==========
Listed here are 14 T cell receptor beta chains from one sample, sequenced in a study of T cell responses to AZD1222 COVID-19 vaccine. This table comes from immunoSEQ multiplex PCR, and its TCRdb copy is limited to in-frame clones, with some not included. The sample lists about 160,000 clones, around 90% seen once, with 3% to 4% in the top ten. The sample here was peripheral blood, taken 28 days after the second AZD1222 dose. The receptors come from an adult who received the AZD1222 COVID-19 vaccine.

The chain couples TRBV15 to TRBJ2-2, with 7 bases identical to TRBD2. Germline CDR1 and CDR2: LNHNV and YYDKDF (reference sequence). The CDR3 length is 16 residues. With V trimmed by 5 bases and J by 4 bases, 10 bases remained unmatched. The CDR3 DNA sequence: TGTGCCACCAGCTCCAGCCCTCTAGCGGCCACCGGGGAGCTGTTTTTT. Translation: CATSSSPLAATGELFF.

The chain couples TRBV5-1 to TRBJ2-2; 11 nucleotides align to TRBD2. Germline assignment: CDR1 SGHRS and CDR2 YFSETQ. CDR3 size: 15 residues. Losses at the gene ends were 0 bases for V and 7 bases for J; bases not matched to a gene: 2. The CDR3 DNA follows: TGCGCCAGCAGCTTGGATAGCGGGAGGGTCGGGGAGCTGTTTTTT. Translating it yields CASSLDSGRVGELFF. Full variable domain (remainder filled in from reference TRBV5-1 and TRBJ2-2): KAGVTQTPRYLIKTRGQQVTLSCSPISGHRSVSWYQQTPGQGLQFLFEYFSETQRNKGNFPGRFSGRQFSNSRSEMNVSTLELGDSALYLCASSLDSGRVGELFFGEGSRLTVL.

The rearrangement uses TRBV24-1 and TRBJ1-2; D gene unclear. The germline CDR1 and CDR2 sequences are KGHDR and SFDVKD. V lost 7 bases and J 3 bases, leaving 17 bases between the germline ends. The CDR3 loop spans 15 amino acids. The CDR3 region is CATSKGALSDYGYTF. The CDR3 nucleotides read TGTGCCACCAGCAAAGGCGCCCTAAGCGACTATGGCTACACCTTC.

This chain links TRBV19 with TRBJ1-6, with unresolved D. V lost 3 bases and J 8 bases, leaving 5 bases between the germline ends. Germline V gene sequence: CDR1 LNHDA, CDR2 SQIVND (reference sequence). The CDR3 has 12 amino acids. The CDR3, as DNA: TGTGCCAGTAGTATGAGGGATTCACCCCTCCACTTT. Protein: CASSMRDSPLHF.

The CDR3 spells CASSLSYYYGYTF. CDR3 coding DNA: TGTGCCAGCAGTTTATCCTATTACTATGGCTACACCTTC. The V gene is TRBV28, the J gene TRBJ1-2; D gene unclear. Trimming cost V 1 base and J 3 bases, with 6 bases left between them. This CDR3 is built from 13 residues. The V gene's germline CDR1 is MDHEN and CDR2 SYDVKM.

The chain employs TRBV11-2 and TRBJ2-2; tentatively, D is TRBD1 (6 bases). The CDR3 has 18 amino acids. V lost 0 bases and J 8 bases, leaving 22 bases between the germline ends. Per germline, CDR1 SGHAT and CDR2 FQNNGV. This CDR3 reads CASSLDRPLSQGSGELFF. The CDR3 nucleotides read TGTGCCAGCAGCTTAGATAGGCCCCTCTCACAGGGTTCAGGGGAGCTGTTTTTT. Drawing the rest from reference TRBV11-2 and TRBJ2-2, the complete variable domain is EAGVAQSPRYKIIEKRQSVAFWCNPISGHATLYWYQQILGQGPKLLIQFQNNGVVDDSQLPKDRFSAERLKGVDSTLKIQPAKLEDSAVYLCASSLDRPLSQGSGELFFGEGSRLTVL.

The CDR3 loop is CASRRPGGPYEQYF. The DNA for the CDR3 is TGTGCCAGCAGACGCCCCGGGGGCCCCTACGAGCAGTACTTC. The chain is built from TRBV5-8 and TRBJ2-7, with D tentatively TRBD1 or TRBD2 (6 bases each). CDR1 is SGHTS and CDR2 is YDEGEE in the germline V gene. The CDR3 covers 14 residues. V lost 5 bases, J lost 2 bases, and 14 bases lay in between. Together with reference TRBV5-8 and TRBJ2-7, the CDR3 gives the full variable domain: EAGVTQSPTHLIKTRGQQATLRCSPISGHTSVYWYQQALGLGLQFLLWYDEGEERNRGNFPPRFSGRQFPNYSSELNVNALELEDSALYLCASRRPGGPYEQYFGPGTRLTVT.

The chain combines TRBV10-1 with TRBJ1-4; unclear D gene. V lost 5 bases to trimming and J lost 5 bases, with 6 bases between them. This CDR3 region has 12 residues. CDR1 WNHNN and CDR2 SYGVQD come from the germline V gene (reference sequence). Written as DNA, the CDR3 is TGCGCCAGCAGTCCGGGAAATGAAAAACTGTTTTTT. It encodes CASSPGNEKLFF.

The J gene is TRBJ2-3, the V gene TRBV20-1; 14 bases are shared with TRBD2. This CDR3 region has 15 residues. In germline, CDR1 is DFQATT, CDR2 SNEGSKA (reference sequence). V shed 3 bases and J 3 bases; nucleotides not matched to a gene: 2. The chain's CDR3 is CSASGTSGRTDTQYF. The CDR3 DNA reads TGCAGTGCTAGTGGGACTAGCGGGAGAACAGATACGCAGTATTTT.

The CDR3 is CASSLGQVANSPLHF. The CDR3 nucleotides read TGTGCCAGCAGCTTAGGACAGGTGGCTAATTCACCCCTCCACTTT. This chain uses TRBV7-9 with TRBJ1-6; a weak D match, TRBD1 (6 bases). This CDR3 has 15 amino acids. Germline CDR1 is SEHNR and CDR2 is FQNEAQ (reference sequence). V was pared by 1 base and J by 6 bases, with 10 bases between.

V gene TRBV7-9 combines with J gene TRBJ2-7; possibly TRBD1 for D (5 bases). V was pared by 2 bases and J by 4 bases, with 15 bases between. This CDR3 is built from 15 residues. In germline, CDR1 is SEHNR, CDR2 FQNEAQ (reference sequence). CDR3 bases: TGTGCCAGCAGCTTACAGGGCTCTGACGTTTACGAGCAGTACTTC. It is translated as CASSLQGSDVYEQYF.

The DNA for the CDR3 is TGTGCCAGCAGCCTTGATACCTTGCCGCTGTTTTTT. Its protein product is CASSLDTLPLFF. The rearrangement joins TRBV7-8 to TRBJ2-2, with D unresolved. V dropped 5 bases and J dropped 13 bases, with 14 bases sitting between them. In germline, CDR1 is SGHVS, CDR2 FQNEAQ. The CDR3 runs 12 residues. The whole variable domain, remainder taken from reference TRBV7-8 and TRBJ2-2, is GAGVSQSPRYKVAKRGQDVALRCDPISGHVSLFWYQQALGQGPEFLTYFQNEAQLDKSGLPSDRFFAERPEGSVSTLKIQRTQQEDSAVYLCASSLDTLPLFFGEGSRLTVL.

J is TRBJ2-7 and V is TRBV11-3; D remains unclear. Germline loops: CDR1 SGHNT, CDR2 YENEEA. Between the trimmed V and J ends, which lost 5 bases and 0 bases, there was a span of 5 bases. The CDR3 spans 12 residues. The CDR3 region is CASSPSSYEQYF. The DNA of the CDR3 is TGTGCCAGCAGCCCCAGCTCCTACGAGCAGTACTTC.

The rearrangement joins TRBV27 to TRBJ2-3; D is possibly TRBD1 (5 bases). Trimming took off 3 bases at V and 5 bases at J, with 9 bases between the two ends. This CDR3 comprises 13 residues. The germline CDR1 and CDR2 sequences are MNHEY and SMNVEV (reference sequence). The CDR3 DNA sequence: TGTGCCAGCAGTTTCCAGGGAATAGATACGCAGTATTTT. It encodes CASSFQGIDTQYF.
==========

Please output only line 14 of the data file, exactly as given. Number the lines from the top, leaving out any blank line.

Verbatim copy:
J is TRBJ2-7 and V is TRBV11-3; D remains unclear. Germline loops: CDR1 SGHNT, CDR2 YENEEA. Between the trimmed V and J ends, which lost 5 bases and 0 bases, there was a span of 5 bases. The CDR3 spans 12 residues. The CDR3 region is CASSPSSYEQYF. The DNA of the CDR3 is TGTGCCAGCAGCCCCAGCTCCTACGAGCAGTACTTC.